Identifying First Editions you can profit from

By Sharon Fussell, July 29, 2011

I am often asked about identifying first editions but although I have been selling books online for years now, I still don’t know much about rare, valuable books…

I tend to pick up contemporary books in very good condition as these are the books that tend to be in demand. It is of course a bonus if I happen to choose a rare, out of print edition which fetches me a nice little earner so to speak.

“How do I go about identifying first editions?”

Identifying first editions is a minefield; if you claim a book is a first edition you could end up deep in the mire if it turns out not to be.

In some cases a genuine first publishing can be worth thousands of pounds, however, how can we ensure that we do have a genuine first edition when in-depth study can take a lifetime?

One answer is to consult an author’s biography – here is an example showing the title and year of first publishing:

George Macdonald Fraser Bibliography, A Collectors Reference Guide
UK First Edition Books:

Title  Date
Flashman Jenkins 1969
The General Danced at Dawn Jenkins 1970
Royal Flash Jenkins 1970
Flash for Freedom Jenkins 1971
The Steel Bonnets Jenkins 1971


Any other dates for each title will necessarily be reprints.

More help can be found at Bookseller World which highlights six features you should be looking for when trying to identify a first edition:

How to Identify a First Edition

“1. Date
The publication date is the natural starting point when it comes to appraising your book. Generally speaking you should not see dates other than the original publication date […]

2. Printing Statement
Most publishers […] clearly state: ‘Second Edition’ – ‘Third Impression’ ‘Reprinted in…’ etc etc. Clearly any mention of these terms indicates a reprint.[…]

3. Undated Books
If a book shows no dates at all then the balance of probability suggests it more likely to be a later edition.[…]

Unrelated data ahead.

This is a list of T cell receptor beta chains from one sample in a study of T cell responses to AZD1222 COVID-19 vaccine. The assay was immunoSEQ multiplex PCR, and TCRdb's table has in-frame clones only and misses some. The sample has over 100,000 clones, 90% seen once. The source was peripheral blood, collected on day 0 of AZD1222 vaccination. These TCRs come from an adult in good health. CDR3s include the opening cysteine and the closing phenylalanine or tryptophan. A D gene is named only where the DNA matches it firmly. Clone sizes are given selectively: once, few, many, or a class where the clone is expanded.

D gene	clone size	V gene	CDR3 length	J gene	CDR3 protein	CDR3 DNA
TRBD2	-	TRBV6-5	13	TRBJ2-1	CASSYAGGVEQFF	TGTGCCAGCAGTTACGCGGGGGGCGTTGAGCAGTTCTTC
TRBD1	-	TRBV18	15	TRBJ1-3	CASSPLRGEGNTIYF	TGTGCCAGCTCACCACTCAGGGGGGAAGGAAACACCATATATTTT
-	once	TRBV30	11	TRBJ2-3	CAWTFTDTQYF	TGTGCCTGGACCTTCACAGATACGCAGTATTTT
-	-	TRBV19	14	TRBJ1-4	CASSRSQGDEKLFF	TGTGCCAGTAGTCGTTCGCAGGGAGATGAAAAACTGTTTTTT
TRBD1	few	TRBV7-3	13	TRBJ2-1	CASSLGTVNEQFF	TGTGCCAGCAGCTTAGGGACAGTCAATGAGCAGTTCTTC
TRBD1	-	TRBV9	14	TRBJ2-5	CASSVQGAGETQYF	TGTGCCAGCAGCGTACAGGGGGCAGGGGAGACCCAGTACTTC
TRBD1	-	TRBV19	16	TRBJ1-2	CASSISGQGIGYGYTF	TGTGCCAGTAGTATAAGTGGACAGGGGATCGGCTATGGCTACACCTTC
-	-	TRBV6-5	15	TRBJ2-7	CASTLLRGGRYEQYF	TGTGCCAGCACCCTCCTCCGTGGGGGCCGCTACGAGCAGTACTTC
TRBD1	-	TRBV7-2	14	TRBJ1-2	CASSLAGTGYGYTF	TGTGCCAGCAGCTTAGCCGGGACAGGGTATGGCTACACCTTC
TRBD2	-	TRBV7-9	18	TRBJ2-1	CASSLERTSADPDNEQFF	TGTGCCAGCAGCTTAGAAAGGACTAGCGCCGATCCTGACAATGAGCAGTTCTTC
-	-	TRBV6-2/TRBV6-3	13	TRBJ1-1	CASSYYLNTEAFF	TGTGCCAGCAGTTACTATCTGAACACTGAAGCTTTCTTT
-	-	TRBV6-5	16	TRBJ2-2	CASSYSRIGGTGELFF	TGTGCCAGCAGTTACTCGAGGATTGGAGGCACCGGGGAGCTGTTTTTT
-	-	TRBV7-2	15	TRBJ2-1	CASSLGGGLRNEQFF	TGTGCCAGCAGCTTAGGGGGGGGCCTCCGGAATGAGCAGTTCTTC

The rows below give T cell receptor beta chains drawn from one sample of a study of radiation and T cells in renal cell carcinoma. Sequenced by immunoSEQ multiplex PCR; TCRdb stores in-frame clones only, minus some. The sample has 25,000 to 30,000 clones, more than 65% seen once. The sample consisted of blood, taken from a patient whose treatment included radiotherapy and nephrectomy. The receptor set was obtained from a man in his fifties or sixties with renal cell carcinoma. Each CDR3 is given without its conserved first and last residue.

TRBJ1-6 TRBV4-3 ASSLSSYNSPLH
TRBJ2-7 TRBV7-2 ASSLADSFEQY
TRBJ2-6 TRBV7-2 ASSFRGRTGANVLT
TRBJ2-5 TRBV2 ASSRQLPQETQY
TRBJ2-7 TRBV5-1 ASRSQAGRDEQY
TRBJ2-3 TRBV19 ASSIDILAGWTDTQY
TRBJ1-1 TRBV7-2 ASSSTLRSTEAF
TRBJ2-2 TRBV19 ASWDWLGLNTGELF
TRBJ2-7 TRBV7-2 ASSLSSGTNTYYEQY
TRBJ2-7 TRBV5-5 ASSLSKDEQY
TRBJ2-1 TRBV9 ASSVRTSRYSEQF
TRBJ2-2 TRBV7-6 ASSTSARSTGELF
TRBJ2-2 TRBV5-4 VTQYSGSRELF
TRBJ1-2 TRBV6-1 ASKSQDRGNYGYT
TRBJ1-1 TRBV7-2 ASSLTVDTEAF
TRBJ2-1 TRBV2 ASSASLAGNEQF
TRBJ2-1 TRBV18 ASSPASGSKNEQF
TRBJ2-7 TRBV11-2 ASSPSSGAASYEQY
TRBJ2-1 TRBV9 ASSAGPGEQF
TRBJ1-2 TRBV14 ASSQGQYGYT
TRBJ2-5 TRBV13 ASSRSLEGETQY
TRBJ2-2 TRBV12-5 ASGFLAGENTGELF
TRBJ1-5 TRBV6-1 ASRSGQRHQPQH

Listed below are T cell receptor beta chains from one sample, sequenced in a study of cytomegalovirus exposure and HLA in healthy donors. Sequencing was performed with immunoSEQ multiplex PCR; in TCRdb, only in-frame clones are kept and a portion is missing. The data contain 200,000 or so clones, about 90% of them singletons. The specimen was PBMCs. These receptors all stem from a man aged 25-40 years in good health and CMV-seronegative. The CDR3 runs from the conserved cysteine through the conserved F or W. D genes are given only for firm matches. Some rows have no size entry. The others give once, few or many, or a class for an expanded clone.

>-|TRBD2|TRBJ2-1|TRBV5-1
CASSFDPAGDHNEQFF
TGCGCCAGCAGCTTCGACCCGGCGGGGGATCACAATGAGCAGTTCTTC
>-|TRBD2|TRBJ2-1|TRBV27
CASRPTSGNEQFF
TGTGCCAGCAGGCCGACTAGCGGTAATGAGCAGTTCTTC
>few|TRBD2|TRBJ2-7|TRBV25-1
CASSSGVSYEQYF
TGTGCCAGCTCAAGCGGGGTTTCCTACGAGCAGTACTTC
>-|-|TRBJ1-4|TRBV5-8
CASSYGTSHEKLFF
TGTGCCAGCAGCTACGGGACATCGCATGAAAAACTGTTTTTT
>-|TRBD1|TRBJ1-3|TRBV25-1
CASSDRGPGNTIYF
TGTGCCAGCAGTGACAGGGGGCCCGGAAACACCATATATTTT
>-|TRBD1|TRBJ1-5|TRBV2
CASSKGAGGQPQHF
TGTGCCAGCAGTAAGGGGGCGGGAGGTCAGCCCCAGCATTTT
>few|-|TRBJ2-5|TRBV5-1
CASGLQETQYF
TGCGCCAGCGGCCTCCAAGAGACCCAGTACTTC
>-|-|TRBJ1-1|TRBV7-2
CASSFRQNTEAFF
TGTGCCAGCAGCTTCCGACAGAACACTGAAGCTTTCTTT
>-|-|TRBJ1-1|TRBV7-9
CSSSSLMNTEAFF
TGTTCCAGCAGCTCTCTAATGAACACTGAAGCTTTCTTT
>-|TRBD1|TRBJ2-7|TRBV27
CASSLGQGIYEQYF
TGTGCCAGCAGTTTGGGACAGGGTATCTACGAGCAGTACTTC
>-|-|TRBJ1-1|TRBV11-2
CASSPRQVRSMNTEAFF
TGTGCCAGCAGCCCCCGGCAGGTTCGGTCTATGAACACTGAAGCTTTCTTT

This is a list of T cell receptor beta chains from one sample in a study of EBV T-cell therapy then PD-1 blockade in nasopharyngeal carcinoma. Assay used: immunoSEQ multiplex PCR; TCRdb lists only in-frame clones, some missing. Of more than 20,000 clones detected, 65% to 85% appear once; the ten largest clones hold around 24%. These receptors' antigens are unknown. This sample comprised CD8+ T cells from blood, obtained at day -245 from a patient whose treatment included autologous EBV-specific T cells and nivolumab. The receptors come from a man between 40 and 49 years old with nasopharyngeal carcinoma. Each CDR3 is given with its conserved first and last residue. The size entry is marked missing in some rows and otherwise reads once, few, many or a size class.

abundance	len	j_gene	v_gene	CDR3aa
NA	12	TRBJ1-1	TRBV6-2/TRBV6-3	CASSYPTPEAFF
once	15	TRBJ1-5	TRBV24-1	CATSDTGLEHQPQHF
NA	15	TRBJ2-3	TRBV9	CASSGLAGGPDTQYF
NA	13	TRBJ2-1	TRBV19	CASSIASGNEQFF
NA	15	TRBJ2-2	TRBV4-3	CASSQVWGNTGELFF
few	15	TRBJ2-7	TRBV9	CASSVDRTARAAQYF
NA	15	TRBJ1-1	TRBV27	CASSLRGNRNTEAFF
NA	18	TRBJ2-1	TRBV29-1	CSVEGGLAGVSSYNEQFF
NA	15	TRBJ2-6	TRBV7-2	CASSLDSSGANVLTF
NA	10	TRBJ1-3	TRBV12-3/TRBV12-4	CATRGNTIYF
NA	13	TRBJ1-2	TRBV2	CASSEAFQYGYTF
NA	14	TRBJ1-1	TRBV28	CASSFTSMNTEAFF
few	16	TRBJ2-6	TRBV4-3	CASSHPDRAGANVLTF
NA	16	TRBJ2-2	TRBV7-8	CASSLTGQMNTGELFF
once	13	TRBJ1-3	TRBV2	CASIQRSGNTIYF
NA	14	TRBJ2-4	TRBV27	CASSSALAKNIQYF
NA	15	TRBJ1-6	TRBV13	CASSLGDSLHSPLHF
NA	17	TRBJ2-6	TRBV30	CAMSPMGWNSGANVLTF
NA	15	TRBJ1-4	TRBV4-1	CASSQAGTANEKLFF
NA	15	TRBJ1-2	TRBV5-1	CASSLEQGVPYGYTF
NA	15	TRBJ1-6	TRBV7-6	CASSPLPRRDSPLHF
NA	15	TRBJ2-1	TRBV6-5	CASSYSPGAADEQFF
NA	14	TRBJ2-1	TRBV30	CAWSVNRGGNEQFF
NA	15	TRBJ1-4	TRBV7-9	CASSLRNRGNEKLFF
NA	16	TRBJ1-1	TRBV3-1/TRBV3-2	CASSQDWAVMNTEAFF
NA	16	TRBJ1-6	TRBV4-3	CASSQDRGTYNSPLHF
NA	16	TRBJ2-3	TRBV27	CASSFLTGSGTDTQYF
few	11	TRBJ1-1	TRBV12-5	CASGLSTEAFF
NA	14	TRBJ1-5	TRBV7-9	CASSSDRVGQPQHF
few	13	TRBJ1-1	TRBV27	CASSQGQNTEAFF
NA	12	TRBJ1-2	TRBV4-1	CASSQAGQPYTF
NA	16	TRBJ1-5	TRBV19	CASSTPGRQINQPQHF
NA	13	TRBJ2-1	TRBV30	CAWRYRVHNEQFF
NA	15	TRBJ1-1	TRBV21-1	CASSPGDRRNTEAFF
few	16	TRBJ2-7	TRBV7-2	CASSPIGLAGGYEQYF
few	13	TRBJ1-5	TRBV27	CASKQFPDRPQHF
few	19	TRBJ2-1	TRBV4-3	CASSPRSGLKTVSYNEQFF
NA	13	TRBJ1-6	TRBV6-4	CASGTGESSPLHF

4. Printers Key – Number Line
[…] This method shows a line of numbers on the copyright page, usually between 10 and 1. The sequence of the numbers varies between publishers but the basic principal remains the same (apart from a few exceptions) a first issue-edition-impression requires the presence of the number 1. For example 10 9 8 7 6 5 4 3 2 1 indicates a first printing. 10 9 8 7 6 5 4 3 2 would indicate a second printing and so forth.

5. Dust Wrappers – Jackets
[…] There are genuine issue points on some jackets that determine the printing of the book but the biggest potential problem is when later state wrappers find their way onto first edition books. This can usually be determined by rudimentary checks though specialised bibliographies may need to be consulted

6. Book Club Editions
Book club editions are a source of great confusion to many and are regularly mis-sold as first editions, usually out of ignorance but occasionally not! […]. Very often the books are much smaller in size or indeed a completely different format […]


Beware of an apparent bargain, there is seldom such a thing!”

To read the full article please go to Bookseller World

Best Wishes,


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